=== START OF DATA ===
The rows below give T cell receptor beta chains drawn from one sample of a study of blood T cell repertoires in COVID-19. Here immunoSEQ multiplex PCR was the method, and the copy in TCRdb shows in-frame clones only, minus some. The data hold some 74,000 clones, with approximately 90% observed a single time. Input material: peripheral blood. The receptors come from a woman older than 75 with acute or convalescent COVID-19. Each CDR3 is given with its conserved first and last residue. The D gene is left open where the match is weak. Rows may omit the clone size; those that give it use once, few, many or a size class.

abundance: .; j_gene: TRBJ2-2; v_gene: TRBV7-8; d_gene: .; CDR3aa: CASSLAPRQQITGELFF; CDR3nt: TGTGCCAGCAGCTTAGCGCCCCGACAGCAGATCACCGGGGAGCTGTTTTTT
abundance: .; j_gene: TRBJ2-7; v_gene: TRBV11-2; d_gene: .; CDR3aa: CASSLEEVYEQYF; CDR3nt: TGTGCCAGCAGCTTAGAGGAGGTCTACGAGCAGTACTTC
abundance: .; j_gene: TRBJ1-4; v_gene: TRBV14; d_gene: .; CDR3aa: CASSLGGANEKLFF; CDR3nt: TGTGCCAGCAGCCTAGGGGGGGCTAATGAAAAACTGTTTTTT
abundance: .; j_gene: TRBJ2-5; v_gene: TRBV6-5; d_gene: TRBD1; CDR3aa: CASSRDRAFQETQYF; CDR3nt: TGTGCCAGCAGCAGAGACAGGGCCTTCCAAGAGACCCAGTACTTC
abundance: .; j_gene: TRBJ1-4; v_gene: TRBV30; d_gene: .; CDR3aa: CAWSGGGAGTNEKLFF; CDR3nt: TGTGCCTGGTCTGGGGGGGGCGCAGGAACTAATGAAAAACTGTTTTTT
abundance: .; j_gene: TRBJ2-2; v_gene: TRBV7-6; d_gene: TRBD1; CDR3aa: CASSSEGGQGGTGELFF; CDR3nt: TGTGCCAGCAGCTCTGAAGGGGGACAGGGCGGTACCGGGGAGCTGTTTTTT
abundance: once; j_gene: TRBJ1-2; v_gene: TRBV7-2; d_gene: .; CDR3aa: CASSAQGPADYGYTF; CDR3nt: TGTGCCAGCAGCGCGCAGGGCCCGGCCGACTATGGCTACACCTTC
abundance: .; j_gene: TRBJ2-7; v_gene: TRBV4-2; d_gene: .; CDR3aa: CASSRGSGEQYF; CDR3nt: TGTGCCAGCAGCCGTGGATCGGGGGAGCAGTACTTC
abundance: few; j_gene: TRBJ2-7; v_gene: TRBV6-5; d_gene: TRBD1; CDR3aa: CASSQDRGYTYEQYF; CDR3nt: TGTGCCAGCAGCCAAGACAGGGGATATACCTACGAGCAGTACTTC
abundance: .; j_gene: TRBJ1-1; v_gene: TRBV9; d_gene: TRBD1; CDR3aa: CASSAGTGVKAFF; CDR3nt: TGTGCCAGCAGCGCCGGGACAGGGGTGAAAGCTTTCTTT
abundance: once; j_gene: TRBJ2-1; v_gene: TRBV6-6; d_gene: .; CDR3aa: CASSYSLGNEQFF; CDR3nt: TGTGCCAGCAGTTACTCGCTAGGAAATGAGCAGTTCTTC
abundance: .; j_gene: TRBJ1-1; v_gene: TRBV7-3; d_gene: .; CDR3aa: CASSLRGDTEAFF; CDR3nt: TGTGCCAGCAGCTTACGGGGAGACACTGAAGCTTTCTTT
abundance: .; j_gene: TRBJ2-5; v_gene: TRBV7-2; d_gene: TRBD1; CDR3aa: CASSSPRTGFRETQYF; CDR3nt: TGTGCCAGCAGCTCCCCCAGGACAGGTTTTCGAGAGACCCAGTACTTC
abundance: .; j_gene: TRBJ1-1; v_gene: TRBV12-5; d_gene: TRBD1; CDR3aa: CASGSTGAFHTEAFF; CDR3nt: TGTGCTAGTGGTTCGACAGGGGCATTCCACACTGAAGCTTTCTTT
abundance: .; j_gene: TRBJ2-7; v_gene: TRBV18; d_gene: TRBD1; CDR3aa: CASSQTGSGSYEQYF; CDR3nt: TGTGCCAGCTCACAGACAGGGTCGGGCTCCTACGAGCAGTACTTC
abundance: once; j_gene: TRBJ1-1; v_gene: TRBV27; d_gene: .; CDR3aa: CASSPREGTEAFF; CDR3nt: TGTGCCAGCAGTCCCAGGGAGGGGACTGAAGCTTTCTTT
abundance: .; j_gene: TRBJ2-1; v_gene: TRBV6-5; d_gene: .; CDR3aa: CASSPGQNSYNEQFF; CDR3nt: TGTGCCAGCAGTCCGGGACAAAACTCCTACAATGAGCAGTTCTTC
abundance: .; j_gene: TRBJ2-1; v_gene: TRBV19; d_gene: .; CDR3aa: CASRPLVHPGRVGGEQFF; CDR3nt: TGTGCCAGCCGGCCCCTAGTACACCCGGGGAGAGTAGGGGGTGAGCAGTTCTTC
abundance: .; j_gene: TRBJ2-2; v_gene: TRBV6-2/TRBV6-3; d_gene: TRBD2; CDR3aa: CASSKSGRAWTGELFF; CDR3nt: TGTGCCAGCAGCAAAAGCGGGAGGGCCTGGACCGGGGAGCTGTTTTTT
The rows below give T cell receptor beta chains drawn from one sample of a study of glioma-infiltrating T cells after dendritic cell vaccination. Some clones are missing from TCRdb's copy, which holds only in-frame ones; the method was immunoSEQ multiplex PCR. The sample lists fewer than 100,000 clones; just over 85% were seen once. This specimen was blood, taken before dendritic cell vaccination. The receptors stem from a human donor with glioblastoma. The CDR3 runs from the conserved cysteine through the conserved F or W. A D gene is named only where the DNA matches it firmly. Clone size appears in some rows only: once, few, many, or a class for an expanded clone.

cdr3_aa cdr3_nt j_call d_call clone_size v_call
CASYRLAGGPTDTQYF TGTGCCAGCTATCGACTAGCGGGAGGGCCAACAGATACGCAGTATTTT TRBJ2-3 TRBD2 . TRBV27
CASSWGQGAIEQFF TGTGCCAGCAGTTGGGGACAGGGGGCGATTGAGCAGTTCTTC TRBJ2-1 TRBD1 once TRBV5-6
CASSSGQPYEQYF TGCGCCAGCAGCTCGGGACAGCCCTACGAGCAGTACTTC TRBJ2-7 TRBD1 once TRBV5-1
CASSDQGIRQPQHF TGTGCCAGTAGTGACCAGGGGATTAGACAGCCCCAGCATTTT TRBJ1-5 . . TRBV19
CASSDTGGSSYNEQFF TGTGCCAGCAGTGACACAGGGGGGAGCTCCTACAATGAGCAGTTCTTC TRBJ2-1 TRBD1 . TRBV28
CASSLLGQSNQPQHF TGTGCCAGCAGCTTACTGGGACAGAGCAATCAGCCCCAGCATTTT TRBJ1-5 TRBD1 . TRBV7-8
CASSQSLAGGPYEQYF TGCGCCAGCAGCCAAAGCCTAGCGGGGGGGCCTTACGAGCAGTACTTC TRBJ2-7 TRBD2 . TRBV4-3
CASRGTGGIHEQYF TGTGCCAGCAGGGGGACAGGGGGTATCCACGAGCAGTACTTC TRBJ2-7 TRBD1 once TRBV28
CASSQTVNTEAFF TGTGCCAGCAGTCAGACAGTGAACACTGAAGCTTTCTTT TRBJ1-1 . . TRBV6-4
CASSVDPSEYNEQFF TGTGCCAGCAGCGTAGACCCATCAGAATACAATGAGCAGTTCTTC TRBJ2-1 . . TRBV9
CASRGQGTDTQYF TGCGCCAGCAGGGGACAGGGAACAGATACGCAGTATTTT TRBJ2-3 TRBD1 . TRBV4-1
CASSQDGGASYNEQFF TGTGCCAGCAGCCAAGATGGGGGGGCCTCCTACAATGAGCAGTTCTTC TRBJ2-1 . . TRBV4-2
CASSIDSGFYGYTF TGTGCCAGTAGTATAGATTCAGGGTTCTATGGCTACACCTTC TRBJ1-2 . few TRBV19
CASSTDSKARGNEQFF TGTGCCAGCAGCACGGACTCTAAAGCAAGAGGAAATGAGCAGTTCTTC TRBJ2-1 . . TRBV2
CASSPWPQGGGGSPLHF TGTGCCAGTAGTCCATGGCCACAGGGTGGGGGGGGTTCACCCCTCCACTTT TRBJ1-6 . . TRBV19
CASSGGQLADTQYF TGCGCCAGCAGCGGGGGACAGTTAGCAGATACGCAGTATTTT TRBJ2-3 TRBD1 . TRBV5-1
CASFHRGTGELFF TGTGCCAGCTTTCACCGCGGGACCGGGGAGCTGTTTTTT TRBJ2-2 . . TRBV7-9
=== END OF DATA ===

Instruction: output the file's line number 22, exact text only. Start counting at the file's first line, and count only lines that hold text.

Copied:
cdr3_aa cdr3_nt j_call d_call clone_size v_call